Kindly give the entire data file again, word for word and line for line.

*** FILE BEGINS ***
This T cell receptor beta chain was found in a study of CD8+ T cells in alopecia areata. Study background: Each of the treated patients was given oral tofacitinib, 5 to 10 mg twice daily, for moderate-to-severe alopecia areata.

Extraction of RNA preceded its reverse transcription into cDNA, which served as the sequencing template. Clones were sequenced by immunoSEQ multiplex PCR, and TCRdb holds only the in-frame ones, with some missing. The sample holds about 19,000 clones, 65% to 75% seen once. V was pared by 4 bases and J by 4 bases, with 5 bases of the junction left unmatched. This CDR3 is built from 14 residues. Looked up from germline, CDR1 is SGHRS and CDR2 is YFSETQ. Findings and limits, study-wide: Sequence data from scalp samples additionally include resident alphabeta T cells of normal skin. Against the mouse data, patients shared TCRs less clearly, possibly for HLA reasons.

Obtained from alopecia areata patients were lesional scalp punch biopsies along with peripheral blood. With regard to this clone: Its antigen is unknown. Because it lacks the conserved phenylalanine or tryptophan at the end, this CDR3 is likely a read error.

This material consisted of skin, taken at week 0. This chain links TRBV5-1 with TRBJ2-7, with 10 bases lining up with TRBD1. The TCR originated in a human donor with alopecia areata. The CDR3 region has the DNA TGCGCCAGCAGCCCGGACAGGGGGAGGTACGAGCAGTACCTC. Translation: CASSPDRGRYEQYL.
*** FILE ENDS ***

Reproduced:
This T cell receptor beta chain was found in a study of CD8+ T cells in alopecia areata. Study background: Each of the treated patients was given oral tofacitinib, 5 to 10 mg twice daily, for moderate-to-severe alopecia areata.

Extraction of RNA preceded its reverse transcription into cDNA, which served as the sequencing template. Clones were sequenced by immunoSEQ multiplex PCR, and TCRdb holds only the in-frame ones, with some missing. The sample holds about 19,000 clones, 65% to 75% seen once. V was pared by 4 bases and J by 4 bases, with 5 bases of the junction left unmatched. This CDR3 is built from 14 residues. Looked up from germline, CDR1 is SGHRS and CDR2 is YFSETQ. Findings and limits, study-wide: Sequence data from scalp samples additionally include resident alphabeta T cells of normal skin. Against the mouse data, patients shared TCRs less clearly, possibly for HLA reasons.

Obtained from alopecia areata patients were lesional scalp punch biopsies along with peripheral blood. With regard to this clone: Its antigen is unknown. Because it lacks the conserved phenylalanine or tryptophan at the end, this CDR3 is likely a read error.

This material consisted of skin, taken at week 0. This chain links TRBV5-1 with TRBJ2-7, with 10 bases lining up with TRBD1. The TCR originated in a human donor with alopecia areata. The CDR3 region has the DNA TGCGCCAGCAGCCCGGACAGGGGGAGGTACGAGCAGTACCTC. Translation: CASSPDRGRYEQYL.